For the past few months I've been studying to take the AWS developer associate certification.
I had a great time learning the many services offered by the platform, but as the date of the exam crept ever closer, I realized that my notes (almost 250 pages!) were really aching for some order.
Of course I could just revise them. Trim the least-important bits. Highlight the key parts. Fight against the never-ending tide of permanently bolded text that reigns over the document from page 36 onwards.
But maybe a better course of action would be to share what I have learnt. Perhaps the feeling of being observed will help me to avoid bolding and highlighting every single line of text. I guess time will tell.
So what is Amazon Web-Services?
Chances are if you are reading this post, you are aware of what AWS is. But for completion’s sake, AWS is Amazon’s cloud platform, offering over 200 on-demand services with affordable pay-as-you-go pricing. These services include (but are not limited to): computing, storage, databases, networking and data analytics.
I choose to start this series with a computing service (EC2) because, despite Amazon’s excellent serverless technologies, EC2 is still one of the most comfortable and intuitive ways to run code on the cloud.
Elastic Cloud Computing
Elastic Cloud Computing (EC2) is a service that provides computing on the cloud, which can automatically shrink or grow on demand.
It’s kind of a virtual machine hosted by AWS, that you can set-up in a matter of minutes.
So we’ll do that!
In this post we will launch an EC2 instance, and in part 2 we’ll use it to mount a webserver.
We start by logging into the AWS console. AWS has an impressive free tier that lets us play with lots of its services without paying a single dime.
We’ll go straight to EC2.
This will lead us into the EC2 dashboard, where we can create and manage our EC2 instances, as well as other features that are outside the scope of today’s post.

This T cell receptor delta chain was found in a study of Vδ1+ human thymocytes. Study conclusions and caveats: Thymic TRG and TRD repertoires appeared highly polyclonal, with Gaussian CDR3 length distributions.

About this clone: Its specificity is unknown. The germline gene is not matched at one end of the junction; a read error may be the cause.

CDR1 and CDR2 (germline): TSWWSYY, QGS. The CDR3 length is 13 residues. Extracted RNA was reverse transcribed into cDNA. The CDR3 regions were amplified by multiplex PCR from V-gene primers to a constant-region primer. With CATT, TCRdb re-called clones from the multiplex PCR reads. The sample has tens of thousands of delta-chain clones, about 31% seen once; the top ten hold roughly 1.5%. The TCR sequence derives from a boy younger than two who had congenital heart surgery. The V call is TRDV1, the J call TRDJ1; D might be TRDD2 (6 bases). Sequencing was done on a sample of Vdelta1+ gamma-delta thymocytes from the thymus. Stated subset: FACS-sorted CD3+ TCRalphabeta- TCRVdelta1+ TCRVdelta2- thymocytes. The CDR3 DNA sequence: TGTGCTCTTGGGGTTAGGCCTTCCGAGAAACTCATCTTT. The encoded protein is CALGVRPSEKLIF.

From here we can select “Launch instance"
Here which we can pick an AMI. An AMI, or Amazon Machine Image is just a template which contains software configuration required to launch an EC2 instance.
Amazon offers a nice default selection, but you can also visit the AMI store, use Community AMIs or even create your own.
We’ll select Amazon Linux 2 AMI, a lightweight, battle-tested AMI which is suitable for most of your demo and educational needs.
In this section we have to choose an instance type, and we get our pick from a rather long list with varying levels of performance. Since this is a rather simple demonstration we’ll go with the t2.micro, and press next.
For step 3, we can leave all the defaults this time around, but do make sure that “Auto-Assign public IP” is set to “enabled”, since we’ll want to log onto this instance from our local computer.
Here we can choose Elastic Block Storages (EBS). EBS are scalable, highly-available volumes that can be attached to EC2 instances. They come in different varieties including:
• The General Purpose SSD family (gp 2-3): Good price/performance balance. Great for development and operations where latency is not paramount.
• The Provisioned IOPS SSD family (io 1-2): Higher durability and Input/Output operations per second than gps, albeit a bit more expensive.
For your root SBS you’ll only be able to pick between the gp & io SSD families. However, on subsequent volumes, you can also pick HDD options:
• Throughput Optimized HDD (st1): An HDD option which is pretty low-cost, and it great for huge amounts of data which is frequently accessed.
• Cold HDD (sc1): A super low-cost option which is great for rarely-accessed data.
The default gp2 will suffice for our example, so we’ll press next.
On Step 5 we can add Tags to our instance. Tags are key-value pairs that we can apply to our instances or EBSs, to make it easy to refer to them from other services. However, this time around we’ll add none and continue onto the next step.
This step will let us configure a Security Groups, which pretty much acts as a virtual firewall, defining which ports will accept traffic. Since the aim of Part 2 is to use this instance as a web service, we’ll add port 80 to enable HTTP traffic.
After that, we can review and launch our instance. But before the final push, we’ll have to configure a key-pair for this instance. This will allows us to connect to our newly-created instance via SSH.
You’ll have to download a .pem file containing the keys. Store it well because you won’t be able to download it again. After doing that, we’ll have our EC2 up and running.
On part 2 we’ll use this instance to mount a very simple web-server.